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Government to pump £30m into NHS medtech

The government hopes the funding, which is available to integrated care systems across the country, will ease winter pressures through the help of technology

Integrated care systems (ICSs) across England can now bid for their share of £30m to invest in medical technologies.

The government hopes the funding will help reduce NHS winter pressures, cut waiting lists and speed up diagnoses.

The funding can be used on a range of technologies, including wearable medical devices for patients to use at home, the expansion of virtual wards, digital 3D imaging technologies and drones.

Health and social care secretary Steve Barclay said it was vital that clinicians “have access to the latest technology to save staff time, deliver high-quality care and help cut waiting lists – one of the government’s top five priorities”.

“This investment will see the latest tech innovations rolled out across the NHS. From virtual ward beds to wearable medical devices, patients will be better supported, and we will ease pressures on hospitals this winter,” he said.

“We’re preparing for this winter earlier than ever before, including delivering thousands more hospital beds and hundreds of new ambulances.”

In early 2023, the government’s virtual ward programme set a target of creating an additional 10,000 virtual ward beds across England – a target that has now been achieved.

So far, more than 240,000 patients have been treated on virtual wards, which gives patients hospital-level care at home, where they see a clinician on either a “virtual ward round” or an in-person visit, as well as using medical devices and apps.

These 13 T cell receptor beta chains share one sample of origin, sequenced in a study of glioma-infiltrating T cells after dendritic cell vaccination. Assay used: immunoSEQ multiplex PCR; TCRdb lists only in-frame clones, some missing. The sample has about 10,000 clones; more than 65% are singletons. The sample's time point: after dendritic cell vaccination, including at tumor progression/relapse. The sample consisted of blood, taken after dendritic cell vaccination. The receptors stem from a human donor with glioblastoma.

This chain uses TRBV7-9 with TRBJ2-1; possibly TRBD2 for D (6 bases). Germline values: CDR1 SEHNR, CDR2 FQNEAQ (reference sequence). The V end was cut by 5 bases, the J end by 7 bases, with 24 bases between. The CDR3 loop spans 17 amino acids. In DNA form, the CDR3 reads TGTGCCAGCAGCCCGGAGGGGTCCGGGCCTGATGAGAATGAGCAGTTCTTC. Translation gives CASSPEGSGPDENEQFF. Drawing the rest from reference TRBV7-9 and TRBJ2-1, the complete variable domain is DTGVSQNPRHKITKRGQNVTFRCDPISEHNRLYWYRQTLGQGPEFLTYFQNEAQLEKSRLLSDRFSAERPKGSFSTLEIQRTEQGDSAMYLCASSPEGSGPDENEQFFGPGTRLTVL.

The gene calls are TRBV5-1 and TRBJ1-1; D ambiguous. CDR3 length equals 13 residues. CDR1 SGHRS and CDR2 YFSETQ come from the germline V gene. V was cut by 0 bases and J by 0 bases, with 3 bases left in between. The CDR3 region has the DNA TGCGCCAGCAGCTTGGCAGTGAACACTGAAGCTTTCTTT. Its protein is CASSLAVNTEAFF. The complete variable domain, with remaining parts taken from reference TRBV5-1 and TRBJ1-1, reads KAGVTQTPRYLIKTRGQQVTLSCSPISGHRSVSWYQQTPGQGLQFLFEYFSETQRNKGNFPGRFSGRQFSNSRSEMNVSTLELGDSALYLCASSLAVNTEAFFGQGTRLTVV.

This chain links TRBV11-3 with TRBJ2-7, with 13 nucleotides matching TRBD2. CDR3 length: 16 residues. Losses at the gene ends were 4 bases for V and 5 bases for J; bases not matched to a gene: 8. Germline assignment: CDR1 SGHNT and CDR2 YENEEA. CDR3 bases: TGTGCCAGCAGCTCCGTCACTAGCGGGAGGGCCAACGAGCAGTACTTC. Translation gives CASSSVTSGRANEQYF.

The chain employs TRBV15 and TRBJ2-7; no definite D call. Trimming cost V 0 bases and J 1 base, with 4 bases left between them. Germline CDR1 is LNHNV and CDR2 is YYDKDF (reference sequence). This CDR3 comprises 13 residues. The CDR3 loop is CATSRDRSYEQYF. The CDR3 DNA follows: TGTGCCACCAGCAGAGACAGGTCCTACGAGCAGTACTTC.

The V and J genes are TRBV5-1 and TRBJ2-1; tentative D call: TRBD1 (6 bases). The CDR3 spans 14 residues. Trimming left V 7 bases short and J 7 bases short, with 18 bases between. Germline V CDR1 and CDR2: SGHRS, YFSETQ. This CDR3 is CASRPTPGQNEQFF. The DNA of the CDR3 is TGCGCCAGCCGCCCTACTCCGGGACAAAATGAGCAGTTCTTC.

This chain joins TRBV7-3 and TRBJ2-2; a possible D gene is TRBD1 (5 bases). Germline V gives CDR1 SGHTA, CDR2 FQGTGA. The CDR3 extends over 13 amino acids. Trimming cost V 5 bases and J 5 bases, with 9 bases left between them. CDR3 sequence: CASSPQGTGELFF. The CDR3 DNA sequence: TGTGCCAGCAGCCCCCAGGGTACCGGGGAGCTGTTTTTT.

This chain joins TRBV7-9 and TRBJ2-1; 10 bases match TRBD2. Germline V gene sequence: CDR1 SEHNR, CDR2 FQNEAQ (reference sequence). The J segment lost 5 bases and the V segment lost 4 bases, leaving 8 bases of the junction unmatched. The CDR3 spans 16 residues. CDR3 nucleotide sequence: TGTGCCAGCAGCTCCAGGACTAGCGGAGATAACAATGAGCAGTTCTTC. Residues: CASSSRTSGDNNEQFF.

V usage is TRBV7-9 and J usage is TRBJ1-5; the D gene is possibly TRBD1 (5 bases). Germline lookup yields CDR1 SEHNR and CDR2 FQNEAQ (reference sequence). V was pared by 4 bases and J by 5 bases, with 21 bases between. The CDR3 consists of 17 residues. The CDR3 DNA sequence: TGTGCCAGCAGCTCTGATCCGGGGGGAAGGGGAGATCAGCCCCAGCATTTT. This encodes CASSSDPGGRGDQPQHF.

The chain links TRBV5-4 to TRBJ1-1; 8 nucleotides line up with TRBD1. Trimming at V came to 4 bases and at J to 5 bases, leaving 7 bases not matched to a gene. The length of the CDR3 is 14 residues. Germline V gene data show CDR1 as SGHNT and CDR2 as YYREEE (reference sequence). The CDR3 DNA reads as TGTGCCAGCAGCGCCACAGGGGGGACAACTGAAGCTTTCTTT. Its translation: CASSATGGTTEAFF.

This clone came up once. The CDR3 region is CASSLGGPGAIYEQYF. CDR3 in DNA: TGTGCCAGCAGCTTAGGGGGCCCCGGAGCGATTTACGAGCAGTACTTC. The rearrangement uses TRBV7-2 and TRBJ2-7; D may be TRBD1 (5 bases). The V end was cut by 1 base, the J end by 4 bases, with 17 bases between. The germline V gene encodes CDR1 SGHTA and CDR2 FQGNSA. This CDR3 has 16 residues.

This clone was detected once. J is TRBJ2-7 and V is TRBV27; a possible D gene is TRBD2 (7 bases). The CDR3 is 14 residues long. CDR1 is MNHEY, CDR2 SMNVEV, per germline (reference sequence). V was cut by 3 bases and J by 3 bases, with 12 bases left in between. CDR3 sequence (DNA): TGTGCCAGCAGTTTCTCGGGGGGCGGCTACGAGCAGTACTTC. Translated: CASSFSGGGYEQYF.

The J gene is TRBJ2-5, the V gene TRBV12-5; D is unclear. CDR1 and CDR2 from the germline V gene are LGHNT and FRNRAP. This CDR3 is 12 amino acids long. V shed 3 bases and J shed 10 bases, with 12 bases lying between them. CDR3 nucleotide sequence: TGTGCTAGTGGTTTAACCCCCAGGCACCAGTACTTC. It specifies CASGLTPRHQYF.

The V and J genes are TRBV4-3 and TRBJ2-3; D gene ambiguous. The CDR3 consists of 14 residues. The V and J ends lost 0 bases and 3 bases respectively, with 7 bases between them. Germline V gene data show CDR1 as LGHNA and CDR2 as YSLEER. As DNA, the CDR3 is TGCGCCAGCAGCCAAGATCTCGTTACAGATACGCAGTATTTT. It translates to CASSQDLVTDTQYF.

Commenting on the funding, NHS interim national director of transformation Vin Diwakar said: “The NHS’s world-leading ability to adopt new technology has already helped more than 210,000 patients be treated in their own homes through the roll-out of virtual wards, and this new funding will allow the health service to adopt more innovations that improve patient care and reduce pressure on wider services.”

In Slough, Frimley Health and Care Integrated Care System has been using a range of medtech to help patients manage their blood pressure at home. Through digital blood pressure monitors, texts and online health records, GPs in the area have significantly reduced pressure on administrative staff and increased the number of patients with controlled blood pressure.

In June 2023, as part of its celebration of the NHS’s 75th anniversary, the government announced a £21m artificial intelligence (AI) diagnostic fund, to buy and deploy imaging and decision-support tools to help diagnose patients more quickly for conditions such as cancers, strokes and heart conditions.

The government published its medical technology strategy earlier in 2023, which sets out how the NHS can ensure patients have access to safe, effective and innovative technology.

In September 2023, the government announced a £10m fund to help suppliers create innovative medical technologies that can be quickly introduced to the NHS.

The funding for the Innovative Devices Access Pathway (IDAP) will allow manufacturers and innovators to apply for targeted support and advice on how to create products that will be adopted by the NHS.

Read more about healthcare and technologies:

  • NHS trauma and orthopaedic department deploys head-mounted cameras to livestream surgeon’s-view footage of operations to classroom.
  • NHS Shared Business Services is planning on a second iteration of its digital workplace solutions framework before the current one expires in August 2024.
  • NHS organisations are encouraged to apply for funding for the wireless trials programme, which aims to explore how cutting-edge tech can improve patient care.

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